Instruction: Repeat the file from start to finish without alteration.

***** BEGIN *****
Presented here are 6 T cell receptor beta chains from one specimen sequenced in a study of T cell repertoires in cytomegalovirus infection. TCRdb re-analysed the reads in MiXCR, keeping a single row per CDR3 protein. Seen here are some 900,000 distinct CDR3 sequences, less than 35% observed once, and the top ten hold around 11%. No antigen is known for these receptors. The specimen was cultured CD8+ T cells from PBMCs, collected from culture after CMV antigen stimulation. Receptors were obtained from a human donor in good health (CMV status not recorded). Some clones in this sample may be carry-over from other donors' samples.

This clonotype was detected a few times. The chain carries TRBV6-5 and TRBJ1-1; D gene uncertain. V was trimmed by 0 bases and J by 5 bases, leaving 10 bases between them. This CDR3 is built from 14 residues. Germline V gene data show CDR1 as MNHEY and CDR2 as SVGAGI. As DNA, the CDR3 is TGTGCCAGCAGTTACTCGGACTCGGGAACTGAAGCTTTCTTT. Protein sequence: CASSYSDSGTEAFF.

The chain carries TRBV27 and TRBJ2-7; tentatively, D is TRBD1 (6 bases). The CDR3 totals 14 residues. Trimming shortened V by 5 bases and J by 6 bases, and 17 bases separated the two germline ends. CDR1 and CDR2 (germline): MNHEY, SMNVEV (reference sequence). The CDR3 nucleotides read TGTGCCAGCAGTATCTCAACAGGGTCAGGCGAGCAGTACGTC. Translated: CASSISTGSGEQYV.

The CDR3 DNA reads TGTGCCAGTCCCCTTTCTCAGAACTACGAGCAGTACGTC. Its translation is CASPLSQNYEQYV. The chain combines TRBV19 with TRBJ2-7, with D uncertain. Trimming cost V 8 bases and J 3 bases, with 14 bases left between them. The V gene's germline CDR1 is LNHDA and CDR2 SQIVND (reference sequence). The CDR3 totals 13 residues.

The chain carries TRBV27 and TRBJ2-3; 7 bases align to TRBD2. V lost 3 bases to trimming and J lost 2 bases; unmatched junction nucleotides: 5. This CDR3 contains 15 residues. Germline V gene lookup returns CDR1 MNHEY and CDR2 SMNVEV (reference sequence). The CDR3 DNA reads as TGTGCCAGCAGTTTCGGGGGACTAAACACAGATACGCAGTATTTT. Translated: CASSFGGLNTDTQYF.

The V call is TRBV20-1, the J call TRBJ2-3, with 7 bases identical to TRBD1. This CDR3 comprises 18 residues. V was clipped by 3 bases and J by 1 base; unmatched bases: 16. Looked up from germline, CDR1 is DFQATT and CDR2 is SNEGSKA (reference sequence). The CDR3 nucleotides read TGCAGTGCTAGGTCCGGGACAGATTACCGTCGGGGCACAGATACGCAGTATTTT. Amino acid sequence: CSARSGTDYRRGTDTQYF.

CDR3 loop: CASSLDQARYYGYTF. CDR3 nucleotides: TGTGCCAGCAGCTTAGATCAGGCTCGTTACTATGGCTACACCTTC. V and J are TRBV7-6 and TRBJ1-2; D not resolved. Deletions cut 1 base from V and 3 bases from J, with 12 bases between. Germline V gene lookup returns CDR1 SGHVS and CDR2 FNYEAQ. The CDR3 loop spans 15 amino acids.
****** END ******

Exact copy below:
Presented here are 6 T cell receptor beta chains from one specimen sequenced in a study of T cell repertoires in cytomegalovirus infection. TCRdb re-analysed the reads in MiXCR, keeping a single row per CDR3 protein. Seen here are some 900,000 distinct CDR3 sequences, less than 35% observed once, and the top ten hold around 11%. No antigen is known for these receptors. The specimen was cultured CD8+ T cells from PBMCs, collected from culture after CMV antigen stimulation. Receptors were obtained from a human donor in good health (CMV status not recorded). Some clones in this sample may be carry-over from other donors' samples.

This clonotype was detected a few times. The chain carries TRBV6-5 and TRBJ1-1; D gene uncertain. V was trimmed by 0 bases and J by 5 bases, leaving 10 bases between them. This CDR3 is built from 14 residues. Germline V gene data show CDR1 as MNHEY and CDR2 as SVGAGI. As DNA, the CDR3 is TGTGCCAGCAGTTACTCGGACTCGGGAACTGAAGCTTTCTTT. Protein sequence: CASSYSDSGTEAFF.

The chain carries TRBV27 and TRBJ2-7; tentatively, D is TRBD1 (6 bases). The CDR3 totals 14 residues. Trimming shortened V by 5 bases and J by 6 bases, and 17 bases separated the two germline ends. CDR1 and CDR2 (germline): MNHEY, SMNVEV (reference sequence). The CDR3 nucleotides read TGTGCCAGCAGTATCTCAACAGGGTCAGGCGAGCAGTACGTC. Translated: CASSISTGSGEQYV.

The CDR3 DNA reads TGTGCCAGTCCCCTTTCTCAGAACTACGAGCAGTACGTC. Its translation is CASPLSQNYEQYV. The chain combines TRBV19 with TRBJ2-7, with D uncertain. Trimming cost V 8 bases and J 3 bases, with 14 bases left between them. The V gene's germline CDR1 is LNHDA and CDR2 SQIVND (reference sequence). The CDR3 totals 13 residues.

The chain carries TRBV27 and TRBJ2-3; 7 bases align to TRBD2. V lost 3 bases to trimming and J lost 2 bases; unmatched junction nucleotides: 5. This CDR3 contains 15 residues. Germline V gene lookup returns CDR1 MNHEY and CDR2 SMNVEV (reference sequence). The CDR3 DNA reads as TGTGCCAGCAGTTTCGGGGGACTAAACACAGATACGCAGTATTTT. Translated: CASSFGGLNTDTQYF.

The V call is TRBV20-1, the J call TRBJ2-3, with 7 bases identical to TRBD1. This CDR3 comprises 18 residues. V was clipped by 3 bases and J by 1 base; unmatched bases: 16. Looked up from germline, CDR1 is DFQATT and CDR2 is SNEGSKA (reference sequence). The CDR3 nucleotides read TGCAGTGCTAGGTCCGGGACAGATTACCGTCGGGGCACAGATACGCAGTATTTT. Amino acid sequence: CSARSGTDYRRGTDTQYF.

CDR3 loop: CASSLDQARYYGYTF. CDR3 nucleotides: TGTGCCAGCAGCTTAGATCAGGCTCGTTACTATGGCTACACCTTC. V and J are TRBV7-6 and TRBJ1-2; D not resolved. Deletions cut 1 base from V and 3 bases from J, with 12 bases between. Germline V gene lookup returns CDR1 SGHVS and CDR2 FNYEAQ. The CDR3 loop spans 15 amino acids.